A paper published in the Journal of Environmental Chemical Engineering has developed a novel hybrid photocatalyst (AgBr/PSGCN-100) that addresses current challenges in research into finding affordable, non-toxic, chemically inert, and photostable catalysts. The authors behind the study have demonstrated the efficacy of this unique photocatalyst for removing micropollutants from pharmaceuticals such as ibuprofen in wastewater.
Study: Decontamination of Ibuprofen micropollutants from water based on Visible-light-responsive hybrid photocatalyst. Image Credit: Africa Studio/Shutterstock.com
Safeguarding Clean Water Supplies
Currently, one of the key challenges globally is improving and safeguarding the supply of affordable, clean water for the world’s growing population. According to the World Health Organization, one-third of the global population lacks access to contaminant-free water sources for drinking and sanitation. Factors such as increasing industrialization, environmental pollution, reservoir depletion, climate change, and demographic growth place increasing stress on fragile water supplies, affecting billions.
Environmental Pollution from the Pharmaceutical Industry: A Growing Global Challenge
Regarding environmental pollution from industrial activities, contamination of water supplies by the pharmaceutical industry is a growing concern. Problems associated with pharmaceutics pollution include environmental persistence and bioactivity in both humans and animals. Over recent years, the problem with environmental contamination from the pharmaceutic industry has increased, facilitating the necessity of effective remediation solutions.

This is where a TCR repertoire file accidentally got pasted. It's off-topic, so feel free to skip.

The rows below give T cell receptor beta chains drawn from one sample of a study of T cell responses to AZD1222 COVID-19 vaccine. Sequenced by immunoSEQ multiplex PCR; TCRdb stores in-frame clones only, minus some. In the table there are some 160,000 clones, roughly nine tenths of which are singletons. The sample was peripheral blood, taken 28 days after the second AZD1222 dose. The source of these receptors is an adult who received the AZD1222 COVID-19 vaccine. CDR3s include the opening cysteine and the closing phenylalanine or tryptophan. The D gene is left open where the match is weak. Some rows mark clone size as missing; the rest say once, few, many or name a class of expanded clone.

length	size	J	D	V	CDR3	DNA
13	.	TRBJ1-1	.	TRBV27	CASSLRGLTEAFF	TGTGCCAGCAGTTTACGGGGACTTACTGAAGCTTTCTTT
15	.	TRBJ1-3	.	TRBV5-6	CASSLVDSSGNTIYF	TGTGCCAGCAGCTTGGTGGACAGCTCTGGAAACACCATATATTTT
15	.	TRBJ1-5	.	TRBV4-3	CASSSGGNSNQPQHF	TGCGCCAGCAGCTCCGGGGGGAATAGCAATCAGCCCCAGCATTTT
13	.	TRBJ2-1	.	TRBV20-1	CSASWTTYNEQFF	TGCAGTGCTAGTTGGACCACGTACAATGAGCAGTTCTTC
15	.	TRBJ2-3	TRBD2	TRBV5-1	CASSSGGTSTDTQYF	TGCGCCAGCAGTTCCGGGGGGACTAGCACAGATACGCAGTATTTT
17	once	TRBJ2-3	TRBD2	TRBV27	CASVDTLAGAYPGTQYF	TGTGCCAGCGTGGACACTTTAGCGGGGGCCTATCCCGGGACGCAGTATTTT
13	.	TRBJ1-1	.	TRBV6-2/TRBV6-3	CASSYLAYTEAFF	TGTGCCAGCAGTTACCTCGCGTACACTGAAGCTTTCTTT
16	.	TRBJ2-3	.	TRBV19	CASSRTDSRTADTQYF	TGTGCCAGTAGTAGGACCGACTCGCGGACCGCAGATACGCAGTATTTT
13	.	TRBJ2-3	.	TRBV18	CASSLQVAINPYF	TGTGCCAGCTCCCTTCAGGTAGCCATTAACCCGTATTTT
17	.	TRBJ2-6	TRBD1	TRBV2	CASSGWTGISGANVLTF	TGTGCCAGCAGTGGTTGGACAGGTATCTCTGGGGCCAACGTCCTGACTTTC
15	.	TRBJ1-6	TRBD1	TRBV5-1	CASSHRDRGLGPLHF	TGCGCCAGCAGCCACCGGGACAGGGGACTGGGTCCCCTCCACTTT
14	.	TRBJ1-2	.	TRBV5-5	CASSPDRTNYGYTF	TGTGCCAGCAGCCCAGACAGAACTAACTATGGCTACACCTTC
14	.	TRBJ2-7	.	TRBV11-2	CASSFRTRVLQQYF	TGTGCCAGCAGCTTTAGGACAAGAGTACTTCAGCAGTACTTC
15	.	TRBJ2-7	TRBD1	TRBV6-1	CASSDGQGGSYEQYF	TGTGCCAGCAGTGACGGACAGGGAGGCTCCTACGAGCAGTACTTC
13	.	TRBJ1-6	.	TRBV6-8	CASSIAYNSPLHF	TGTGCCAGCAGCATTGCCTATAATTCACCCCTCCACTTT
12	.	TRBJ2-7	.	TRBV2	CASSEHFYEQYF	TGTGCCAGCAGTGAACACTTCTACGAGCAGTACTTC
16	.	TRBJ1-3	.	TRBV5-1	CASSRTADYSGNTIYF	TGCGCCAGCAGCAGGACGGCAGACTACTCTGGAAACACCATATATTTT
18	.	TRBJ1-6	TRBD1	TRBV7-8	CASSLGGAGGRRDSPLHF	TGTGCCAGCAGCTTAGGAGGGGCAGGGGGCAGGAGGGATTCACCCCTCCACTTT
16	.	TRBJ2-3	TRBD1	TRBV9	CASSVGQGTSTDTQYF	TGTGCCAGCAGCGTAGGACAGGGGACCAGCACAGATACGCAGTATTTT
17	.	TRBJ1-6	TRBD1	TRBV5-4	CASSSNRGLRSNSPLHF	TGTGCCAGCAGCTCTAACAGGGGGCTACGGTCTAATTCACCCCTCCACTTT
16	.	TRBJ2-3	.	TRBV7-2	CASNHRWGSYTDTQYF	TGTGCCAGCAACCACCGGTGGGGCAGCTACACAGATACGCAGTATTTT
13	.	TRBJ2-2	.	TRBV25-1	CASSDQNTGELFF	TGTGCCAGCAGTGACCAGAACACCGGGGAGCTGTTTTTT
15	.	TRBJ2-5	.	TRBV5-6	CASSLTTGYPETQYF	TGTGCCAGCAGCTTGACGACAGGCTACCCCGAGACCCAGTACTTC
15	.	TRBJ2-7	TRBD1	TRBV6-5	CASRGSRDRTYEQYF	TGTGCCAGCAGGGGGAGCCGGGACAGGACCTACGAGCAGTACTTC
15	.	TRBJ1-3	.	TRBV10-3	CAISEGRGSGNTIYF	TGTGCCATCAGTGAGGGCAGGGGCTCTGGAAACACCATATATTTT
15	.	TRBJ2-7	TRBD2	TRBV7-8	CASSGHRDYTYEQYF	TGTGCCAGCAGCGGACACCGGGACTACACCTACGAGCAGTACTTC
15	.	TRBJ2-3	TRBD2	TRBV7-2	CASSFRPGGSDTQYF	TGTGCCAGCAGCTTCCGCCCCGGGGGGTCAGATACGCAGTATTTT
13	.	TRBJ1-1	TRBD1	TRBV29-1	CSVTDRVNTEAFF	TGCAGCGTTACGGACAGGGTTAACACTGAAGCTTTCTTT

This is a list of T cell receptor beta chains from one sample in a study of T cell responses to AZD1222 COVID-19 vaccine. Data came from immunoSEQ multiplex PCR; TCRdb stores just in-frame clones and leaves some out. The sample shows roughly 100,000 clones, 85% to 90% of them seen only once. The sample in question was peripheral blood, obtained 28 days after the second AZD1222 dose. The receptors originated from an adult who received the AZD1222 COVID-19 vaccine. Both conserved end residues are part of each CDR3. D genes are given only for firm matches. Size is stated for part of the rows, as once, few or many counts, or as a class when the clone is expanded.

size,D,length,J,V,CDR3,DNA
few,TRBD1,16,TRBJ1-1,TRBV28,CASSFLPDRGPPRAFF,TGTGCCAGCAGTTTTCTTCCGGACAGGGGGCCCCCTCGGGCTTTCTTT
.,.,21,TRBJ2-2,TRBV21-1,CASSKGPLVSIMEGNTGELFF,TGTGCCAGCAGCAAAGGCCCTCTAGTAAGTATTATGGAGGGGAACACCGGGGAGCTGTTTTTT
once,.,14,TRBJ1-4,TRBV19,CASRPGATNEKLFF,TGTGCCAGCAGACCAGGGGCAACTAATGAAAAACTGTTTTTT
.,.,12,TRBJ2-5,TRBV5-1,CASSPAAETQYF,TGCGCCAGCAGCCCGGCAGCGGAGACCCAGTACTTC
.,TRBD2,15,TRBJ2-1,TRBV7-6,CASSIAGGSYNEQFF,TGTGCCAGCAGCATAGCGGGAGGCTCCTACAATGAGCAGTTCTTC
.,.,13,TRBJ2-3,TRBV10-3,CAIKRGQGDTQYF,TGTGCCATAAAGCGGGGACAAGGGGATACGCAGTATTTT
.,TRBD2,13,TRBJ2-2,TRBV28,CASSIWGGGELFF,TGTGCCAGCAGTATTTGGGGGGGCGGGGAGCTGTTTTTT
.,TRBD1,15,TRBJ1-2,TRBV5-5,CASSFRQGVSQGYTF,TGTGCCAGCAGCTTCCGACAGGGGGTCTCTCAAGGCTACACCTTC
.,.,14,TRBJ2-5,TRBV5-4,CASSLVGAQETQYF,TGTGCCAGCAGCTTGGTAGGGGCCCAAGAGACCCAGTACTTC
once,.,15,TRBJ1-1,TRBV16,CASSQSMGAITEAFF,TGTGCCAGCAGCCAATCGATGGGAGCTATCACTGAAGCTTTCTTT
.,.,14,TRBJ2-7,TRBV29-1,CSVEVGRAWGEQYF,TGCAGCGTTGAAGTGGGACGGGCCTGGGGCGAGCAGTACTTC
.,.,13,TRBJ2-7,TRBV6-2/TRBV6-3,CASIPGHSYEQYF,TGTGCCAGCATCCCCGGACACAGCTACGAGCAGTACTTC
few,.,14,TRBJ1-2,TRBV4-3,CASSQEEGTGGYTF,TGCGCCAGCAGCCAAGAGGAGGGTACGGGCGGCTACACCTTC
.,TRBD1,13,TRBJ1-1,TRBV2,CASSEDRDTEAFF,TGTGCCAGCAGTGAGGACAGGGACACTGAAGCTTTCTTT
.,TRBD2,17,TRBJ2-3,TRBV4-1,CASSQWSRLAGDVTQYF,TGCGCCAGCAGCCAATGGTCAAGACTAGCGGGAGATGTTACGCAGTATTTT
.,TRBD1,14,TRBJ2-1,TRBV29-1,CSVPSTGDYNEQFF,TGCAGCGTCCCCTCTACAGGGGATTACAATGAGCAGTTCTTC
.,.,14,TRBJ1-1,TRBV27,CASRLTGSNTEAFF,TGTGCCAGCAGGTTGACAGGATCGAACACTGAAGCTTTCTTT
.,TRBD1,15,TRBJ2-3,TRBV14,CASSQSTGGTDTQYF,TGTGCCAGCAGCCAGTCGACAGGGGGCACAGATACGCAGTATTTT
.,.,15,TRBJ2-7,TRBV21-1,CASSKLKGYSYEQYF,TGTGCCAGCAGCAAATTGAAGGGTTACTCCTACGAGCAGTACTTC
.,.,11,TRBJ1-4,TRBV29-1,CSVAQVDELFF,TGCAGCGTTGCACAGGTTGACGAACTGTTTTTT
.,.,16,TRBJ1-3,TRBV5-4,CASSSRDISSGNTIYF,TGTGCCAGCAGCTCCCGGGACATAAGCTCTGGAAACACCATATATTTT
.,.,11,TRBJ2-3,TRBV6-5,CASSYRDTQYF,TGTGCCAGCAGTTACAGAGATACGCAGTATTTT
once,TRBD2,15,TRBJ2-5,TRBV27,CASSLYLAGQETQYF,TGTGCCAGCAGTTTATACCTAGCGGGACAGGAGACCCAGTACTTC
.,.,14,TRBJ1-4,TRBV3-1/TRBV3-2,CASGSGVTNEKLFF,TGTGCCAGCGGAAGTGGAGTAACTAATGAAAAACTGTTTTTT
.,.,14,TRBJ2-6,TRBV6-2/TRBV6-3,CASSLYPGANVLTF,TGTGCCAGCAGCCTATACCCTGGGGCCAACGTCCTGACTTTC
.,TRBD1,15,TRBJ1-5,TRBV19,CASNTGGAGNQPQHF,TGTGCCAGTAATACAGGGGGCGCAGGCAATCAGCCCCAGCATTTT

Improvements in analytical techniques such as gas chromatography, liquid chromatography, and mass spectrometry have improved the detection of pharmaceutical micropollutants from drugs such as anti-inflammatory treatments and antibiotics, and these micropollutants have been detected worldwide. Contaminants have been detected in groundwater, sewage treatment plants, surface water, and industrial wastewater. Pharmaceuticals and their transformation products have been detected in 71 nations.
The growth of pollution from the pharmaceutical industry is a threat to human and animal health. Antibiotics are an issue due to the increased detection of drug-resistant microbes in sewage. Improper disposal and limited metabolism of drugs by humans and animals are both factors that have led to the proliferation of micropollutants in the environment. Drugs such as antidepressants, anticonvulsants, hormones, and beta-blockers have all been detected in worrying amounts.
Pharmaceutical micropollutants are difficult to detect due to their low concentration. The issue is compounded by the design of traditional wastewater treatment plants. Typically, they are not designed to detect, filter, and treat these types of pollutants and there is a lack of environmental quality standards and discharge guidelines.